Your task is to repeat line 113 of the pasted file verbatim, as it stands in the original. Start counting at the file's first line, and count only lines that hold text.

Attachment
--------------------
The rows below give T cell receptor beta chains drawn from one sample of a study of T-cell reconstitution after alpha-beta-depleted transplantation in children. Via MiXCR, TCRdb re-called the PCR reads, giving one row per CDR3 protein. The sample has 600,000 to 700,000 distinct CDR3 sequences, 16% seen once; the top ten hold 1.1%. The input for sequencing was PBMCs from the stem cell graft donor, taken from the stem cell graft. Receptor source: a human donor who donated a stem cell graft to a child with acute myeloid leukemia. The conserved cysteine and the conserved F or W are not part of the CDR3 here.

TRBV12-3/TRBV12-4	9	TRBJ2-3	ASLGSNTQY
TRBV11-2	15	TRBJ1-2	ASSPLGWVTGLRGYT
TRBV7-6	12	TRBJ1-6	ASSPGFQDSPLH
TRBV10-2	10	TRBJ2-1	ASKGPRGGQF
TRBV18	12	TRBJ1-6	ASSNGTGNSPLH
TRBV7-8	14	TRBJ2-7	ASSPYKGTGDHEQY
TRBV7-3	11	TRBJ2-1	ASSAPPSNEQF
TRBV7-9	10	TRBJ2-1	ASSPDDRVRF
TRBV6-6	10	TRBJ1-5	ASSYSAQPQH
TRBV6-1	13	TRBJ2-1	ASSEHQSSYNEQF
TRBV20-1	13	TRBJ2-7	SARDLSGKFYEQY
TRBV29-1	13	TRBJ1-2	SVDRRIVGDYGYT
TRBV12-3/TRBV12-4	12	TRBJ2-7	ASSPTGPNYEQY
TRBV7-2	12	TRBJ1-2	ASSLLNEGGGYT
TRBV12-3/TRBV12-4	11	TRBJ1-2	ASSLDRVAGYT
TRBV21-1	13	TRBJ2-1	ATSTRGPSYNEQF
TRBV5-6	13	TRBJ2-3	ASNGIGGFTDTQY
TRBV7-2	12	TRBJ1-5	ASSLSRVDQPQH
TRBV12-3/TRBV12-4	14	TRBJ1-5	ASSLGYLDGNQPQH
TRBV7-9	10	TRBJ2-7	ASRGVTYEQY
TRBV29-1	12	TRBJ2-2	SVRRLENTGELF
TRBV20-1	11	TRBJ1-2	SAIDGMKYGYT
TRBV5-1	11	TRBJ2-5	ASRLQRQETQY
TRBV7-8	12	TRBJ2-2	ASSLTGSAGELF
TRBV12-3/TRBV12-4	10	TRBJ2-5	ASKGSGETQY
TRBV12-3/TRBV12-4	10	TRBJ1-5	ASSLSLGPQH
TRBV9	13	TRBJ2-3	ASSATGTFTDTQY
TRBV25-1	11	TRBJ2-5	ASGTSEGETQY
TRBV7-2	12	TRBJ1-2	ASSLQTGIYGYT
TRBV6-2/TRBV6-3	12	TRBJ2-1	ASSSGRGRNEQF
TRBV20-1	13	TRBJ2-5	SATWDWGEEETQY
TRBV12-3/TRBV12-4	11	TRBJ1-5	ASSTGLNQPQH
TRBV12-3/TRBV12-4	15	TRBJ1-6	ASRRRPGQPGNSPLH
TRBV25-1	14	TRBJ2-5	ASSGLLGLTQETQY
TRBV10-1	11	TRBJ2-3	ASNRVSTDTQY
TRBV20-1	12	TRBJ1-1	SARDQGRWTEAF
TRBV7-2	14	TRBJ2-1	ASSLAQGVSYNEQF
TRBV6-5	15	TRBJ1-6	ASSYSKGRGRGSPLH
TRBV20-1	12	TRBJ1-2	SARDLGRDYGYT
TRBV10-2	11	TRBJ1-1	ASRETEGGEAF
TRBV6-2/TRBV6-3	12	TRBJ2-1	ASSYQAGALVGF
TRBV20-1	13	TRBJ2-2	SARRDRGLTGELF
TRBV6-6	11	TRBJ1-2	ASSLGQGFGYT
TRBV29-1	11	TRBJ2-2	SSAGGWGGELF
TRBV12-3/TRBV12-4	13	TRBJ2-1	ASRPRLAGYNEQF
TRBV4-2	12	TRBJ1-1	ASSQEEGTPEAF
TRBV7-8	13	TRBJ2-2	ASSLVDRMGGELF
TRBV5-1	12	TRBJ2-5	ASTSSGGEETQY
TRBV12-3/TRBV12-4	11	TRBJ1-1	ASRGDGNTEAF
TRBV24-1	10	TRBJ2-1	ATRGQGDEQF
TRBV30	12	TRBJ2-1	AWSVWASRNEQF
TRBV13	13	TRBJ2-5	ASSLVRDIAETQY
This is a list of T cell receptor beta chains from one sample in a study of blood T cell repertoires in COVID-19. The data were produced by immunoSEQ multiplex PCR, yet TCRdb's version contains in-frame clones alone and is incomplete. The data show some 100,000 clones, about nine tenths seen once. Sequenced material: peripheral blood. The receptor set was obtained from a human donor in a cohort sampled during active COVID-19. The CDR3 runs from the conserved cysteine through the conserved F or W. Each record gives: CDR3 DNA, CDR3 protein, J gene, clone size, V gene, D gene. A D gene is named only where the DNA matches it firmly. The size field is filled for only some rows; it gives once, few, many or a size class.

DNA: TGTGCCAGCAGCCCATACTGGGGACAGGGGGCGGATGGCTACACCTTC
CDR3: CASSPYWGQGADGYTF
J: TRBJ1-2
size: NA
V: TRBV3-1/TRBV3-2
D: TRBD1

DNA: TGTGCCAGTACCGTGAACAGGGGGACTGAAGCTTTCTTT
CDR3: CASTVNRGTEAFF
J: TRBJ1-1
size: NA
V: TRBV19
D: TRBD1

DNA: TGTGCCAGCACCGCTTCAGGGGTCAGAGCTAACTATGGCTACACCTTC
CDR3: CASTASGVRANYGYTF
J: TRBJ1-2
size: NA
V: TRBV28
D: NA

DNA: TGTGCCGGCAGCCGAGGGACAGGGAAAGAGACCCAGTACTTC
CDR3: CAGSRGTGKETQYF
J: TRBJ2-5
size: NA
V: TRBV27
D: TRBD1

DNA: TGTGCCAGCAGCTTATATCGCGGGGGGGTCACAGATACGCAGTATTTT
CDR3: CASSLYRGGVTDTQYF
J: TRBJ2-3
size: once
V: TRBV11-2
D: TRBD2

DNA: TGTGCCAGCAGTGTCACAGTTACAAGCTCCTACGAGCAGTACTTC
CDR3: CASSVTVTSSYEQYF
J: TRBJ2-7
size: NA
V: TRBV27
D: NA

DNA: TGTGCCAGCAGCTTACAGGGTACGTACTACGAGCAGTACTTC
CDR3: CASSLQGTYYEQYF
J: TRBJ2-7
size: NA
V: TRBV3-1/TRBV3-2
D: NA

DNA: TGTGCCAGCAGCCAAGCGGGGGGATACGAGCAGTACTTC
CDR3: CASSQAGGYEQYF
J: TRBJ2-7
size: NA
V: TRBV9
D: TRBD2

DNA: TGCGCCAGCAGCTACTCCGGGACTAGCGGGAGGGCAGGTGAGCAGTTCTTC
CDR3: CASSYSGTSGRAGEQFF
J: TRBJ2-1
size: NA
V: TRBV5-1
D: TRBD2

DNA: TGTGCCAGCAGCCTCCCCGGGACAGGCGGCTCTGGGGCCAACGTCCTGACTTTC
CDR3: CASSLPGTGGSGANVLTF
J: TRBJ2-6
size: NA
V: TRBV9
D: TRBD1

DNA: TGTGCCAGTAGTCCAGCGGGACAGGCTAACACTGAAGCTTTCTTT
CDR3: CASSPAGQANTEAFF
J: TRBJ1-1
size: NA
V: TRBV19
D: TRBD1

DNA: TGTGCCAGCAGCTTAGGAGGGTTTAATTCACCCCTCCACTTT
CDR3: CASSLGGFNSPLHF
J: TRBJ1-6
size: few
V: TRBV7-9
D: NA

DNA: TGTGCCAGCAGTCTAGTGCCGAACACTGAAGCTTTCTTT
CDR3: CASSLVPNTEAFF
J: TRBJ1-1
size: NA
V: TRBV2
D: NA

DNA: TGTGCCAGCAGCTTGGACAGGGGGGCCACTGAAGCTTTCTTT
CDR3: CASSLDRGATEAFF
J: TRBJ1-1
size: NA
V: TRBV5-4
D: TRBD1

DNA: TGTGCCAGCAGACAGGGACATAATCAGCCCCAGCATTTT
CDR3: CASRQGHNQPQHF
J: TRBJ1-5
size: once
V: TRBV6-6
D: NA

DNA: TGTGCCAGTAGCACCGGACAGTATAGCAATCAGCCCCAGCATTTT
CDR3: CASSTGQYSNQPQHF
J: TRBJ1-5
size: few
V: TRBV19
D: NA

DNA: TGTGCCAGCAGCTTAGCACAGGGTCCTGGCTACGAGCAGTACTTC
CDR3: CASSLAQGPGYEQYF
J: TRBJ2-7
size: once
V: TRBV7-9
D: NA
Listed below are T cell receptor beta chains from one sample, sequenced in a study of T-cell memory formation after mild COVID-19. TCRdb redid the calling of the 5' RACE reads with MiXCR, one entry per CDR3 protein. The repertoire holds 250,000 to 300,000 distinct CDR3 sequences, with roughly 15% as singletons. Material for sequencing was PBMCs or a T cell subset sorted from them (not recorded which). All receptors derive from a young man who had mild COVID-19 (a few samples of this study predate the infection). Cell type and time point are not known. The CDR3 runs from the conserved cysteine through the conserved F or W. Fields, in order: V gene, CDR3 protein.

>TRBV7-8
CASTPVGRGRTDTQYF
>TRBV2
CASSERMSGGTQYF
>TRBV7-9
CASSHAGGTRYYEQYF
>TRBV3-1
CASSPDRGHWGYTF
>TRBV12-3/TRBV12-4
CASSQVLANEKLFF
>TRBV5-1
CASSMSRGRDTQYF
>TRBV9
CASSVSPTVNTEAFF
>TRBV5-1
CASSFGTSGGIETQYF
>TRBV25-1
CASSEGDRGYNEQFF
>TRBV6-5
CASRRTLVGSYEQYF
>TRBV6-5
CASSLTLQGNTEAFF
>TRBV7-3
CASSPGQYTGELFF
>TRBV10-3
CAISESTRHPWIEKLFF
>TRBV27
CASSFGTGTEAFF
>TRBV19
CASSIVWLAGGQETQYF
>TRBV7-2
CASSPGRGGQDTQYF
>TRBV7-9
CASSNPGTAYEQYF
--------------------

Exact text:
V: TRBV9